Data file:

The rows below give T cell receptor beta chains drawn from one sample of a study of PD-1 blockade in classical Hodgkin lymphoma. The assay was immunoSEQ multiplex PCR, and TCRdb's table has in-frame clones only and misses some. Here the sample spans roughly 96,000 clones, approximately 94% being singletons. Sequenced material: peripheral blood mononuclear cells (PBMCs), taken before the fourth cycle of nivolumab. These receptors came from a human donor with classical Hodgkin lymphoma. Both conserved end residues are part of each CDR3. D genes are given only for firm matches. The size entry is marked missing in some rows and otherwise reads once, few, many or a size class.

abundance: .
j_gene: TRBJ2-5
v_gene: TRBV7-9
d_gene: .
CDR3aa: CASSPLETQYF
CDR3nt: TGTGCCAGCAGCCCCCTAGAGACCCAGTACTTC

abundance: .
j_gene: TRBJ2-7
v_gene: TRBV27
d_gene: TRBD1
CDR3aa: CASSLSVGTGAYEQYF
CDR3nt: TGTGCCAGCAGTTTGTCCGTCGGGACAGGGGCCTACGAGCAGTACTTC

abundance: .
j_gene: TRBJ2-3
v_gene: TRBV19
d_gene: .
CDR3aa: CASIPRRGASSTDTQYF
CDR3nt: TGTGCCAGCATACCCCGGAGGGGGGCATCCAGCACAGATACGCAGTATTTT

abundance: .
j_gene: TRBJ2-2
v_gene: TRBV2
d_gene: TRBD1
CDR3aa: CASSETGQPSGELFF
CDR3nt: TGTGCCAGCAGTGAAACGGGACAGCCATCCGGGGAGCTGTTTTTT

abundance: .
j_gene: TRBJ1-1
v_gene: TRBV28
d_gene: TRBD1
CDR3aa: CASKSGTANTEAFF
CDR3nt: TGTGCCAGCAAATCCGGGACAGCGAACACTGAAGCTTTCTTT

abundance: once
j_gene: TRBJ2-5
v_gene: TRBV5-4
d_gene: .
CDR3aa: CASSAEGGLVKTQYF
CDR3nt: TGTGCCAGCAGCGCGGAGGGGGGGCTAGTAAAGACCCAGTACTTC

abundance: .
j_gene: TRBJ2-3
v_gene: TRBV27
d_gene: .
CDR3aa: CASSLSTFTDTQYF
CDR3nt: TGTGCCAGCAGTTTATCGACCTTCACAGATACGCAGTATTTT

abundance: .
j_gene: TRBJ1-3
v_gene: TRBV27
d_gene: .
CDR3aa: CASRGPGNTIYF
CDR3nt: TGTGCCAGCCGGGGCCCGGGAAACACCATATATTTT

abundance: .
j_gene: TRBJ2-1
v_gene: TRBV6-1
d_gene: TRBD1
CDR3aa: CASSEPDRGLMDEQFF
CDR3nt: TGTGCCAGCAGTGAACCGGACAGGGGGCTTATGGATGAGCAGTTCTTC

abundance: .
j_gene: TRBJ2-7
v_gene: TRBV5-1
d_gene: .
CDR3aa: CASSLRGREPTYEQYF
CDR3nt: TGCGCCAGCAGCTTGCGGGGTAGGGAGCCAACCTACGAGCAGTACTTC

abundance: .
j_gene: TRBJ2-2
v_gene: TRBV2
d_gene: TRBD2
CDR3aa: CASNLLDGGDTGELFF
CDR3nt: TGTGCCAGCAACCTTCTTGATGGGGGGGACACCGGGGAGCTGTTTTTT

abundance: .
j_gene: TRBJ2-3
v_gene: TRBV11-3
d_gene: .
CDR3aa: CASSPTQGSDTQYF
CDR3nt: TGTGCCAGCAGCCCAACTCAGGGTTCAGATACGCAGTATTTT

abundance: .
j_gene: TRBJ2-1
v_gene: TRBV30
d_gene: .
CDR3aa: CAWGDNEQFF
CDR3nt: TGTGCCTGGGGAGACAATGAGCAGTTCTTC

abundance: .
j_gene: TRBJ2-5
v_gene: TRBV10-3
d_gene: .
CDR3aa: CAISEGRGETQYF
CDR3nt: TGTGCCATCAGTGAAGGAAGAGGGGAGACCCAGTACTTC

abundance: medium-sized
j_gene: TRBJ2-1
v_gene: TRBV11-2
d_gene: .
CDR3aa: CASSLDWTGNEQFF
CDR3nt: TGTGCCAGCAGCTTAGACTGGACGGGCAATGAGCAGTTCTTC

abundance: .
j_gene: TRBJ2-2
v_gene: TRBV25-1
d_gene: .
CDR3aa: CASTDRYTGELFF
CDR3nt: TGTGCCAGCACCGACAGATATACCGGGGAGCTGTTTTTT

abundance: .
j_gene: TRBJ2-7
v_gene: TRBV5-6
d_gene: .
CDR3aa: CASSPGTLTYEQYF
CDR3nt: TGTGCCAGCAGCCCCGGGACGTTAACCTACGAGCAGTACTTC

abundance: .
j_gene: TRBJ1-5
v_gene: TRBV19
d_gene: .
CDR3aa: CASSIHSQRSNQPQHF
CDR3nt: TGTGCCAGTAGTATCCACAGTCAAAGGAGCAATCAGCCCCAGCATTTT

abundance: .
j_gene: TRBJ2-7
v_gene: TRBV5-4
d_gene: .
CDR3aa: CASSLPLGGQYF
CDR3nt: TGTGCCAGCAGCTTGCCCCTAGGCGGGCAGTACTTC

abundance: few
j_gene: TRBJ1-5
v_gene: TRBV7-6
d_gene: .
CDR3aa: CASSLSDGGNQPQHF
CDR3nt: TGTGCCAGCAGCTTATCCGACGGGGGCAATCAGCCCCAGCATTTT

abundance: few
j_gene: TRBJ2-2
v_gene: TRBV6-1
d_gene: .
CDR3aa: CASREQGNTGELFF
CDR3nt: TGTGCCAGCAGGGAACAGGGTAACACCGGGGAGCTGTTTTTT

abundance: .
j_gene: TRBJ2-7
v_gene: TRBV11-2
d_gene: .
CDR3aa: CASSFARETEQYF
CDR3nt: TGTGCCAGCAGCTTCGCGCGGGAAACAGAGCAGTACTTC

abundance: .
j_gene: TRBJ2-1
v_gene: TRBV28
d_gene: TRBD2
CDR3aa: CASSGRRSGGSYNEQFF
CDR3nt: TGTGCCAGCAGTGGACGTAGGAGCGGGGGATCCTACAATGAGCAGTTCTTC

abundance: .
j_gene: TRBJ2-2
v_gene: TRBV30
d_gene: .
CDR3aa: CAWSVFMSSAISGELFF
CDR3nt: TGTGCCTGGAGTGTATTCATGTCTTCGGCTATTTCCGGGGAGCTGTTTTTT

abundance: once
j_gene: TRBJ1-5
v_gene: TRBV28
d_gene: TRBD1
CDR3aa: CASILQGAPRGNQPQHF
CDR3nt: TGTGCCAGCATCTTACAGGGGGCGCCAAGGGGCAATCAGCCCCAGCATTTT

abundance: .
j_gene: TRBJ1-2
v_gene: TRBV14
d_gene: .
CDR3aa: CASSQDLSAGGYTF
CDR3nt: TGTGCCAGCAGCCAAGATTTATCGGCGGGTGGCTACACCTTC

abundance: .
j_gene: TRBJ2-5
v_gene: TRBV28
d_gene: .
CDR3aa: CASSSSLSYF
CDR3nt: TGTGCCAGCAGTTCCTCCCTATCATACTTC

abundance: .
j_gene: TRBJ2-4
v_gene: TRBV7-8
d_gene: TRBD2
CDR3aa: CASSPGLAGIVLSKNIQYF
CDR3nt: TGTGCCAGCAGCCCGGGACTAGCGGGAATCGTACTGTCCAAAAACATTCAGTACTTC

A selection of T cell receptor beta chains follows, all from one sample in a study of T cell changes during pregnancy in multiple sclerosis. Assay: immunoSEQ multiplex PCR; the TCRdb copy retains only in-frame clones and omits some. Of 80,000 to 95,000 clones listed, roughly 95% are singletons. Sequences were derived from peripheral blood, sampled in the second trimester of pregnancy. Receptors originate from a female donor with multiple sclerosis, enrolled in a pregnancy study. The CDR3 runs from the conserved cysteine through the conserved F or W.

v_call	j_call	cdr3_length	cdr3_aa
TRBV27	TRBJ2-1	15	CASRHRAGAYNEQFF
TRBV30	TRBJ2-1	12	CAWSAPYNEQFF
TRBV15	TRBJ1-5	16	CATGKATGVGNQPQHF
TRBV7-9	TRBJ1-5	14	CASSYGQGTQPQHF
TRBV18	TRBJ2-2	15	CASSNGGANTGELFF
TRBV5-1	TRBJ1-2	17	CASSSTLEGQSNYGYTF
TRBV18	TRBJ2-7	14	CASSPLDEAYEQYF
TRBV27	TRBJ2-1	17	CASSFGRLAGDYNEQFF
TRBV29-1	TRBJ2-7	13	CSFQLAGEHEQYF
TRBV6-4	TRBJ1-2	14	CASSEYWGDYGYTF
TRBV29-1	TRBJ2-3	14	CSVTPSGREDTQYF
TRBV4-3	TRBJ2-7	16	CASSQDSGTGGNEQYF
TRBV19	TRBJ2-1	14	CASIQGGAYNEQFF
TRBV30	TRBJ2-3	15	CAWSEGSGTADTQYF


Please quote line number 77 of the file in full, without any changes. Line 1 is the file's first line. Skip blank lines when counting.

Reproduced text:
d_gene: .